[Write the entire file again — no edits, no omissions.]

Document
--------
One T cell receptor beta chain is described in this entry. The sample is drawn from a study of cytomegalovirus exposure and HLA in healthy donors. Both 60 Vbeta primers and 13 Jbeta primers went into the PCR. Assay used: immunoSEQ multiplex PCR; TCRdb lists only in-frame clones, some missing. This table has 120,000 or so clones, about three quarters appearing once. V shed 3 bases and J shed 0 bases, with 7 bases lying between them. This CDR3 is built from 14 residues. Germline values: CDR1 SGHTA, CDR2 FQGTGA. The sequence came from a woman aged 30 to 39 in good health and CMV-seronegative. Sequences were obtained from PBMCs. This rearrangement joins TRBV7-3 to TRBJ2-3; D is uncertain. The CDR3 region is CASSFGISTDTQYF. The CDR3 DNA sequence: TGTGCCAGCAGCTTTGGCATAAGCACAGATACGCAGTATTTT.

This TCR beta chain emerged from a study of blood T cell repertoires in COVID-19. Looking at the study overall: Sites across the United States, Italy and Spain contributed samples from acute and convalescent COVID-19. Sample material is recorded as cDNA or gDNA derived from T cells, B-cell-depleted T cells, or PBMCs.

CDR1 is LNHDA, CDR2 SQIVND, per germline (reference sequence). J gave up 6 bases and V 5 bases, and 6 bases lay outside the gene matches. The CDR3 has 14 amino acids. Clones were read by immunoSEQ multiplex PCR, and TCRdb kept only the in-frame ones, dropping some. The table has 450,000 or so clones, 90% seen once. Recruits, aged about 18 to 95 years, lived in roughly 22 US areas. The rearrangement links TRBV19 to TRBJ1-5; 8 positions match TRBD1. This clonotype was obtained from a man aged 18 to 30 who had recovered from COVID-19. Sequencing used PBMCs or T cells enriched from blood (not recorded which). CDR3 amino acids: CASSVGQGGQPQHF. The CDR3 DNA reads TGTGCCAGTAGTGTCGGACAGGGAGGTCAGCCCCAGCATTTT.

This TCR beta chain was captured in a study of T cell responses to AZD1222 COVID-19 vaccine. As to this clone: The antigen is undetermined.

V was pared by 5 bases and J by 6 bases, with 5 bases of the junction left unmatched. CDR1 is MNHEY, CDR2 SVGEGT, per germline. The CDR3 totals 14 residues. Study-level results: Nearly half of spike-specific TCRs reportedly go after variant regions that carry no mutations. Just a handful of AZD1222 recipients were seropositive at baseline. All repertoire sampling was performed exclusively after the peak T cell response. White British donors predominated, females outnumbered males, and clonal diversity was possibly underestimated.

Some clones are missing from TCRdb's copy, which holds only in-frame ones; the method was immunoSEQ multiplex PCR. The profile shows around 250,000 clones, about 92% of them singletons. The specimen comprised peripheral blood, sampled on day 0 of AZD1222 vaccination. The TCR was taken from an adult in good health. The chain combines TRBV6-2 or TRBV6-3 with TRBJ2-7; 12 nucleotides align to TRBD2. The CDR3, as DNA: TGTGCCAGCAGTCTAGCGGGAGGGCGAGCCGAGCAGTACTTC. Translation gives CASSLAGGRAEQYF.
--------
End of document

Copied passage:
One T cell receptor beta chain is described in this entry. The sample is drawn from a study of cytomegalovirus exposure and HLA in healthy donors. Both 60 Vbeta primers and 13 Jbeta primers went into the PCR. Assay used: immunoSEQ multiplex PCR; TCRdb lists only in-frame clones, some missing. This table has 120,000 or so clones, about three quarters appearing once. V shed 3 bases and J shed 0 bases, with 7 bases lying between them. This CDR3 is built from 14 residues. Germline values: CDR1 SGHTA, CDR2 FQGTGA. The sequence came from a woman aged 30 to 39 in good health and CMV-seronegative. Sequences were obtained from PBMCs. This rearrangement joins TRBV7-3 to TRBJ2-3; D is uncertain. The CDR3 region is CASSFGISTDTQYF. The CDR3 DNA sequence: TGTGCCAGCAGCTTTGGCATAAGCACAGATACGCAGTATTTT.

This TCR beta chain emerged from a study of blood T cell repertoires in COVID-19. Looking at the study overall: Sites across the United States, Italy and Spain contributed samples from acute and convalescent COVID-19. Sample material is recorded as cDNA or gDNA derived from T cells, B-cell-depleted T cells, or PBMCs.

CDR1 is LNHDA, CDR2 SQIVND, per germline (reference sequence). J gave up 6 bases and V 5 bases, and 6 bases lay outside the gene matches. The CDR3 has 14 amino acids. Clones were read by immunoSEQ multiplex PCR, and TCRdb kept only the in-frame ones, dropping some. The table has 450,000 or so clones, 90% seen once. Recruits, aged about 18 to 95 years, lived in roughly 22 US areas. The rearrangement links TRBV19 to TRBJ1-5; 8 positions match TRBD1. This clonotype was obtained from a man aged 18 to 30 who had recovered from COVID-19. Sequencing used PBMCs or T cells enriched from blood (not recorded which). CDR3 amino acids: CASSVGQGGQPQHF. The CDR3 DNA reads TGTGCCAGTAGTGTCGGACAGGGAGGTCAGCCCCAGCATTTT.

This TCR beta chain was captured in a study of T cell responses to AZD1222 COVID-19 vaccine. As to this clone: The antigen is undetermined.

V was pared by 5 bases and J by 6 bases, with 5 bases of the junction left unmatched. CDR1 is MNHEY, CDR2 SVGEGT, per germline. The CDR3 totals 14 residues. Study-level results: Nearly half of spike-specific TCRs reportedly go after variant regions that carry no mutations. Just a handful of AZD1222 recipients were seropositive at baseline. All repertoire sampling was performed exclusively after the peak T cell response. White British donors predominated, females outnumbered males, and clonal diversity was possibly underestimated.

Some clones are missing from TCRdb's copy, which holds only in-frame ones; the method was immunoSEQ multiplex PCR. The profile shows around 250,000 clones, about 92% of them singletons. The specimen comprised peripheral blood, sampled on day 0 of AZD1222 vaccination. The TCR was taken from an adult in good health. The chain combines TRBV6-2 or TRBV6-3 with TRBJ2-7; 12 nucleotides align to TRBD2. The CDR3, as DNA: TGTGCCAGCAGTCTAGCGGGAGGGCGAGCCGAGCAGTACTTC. Translation gives CASSLAGGRAEQYF.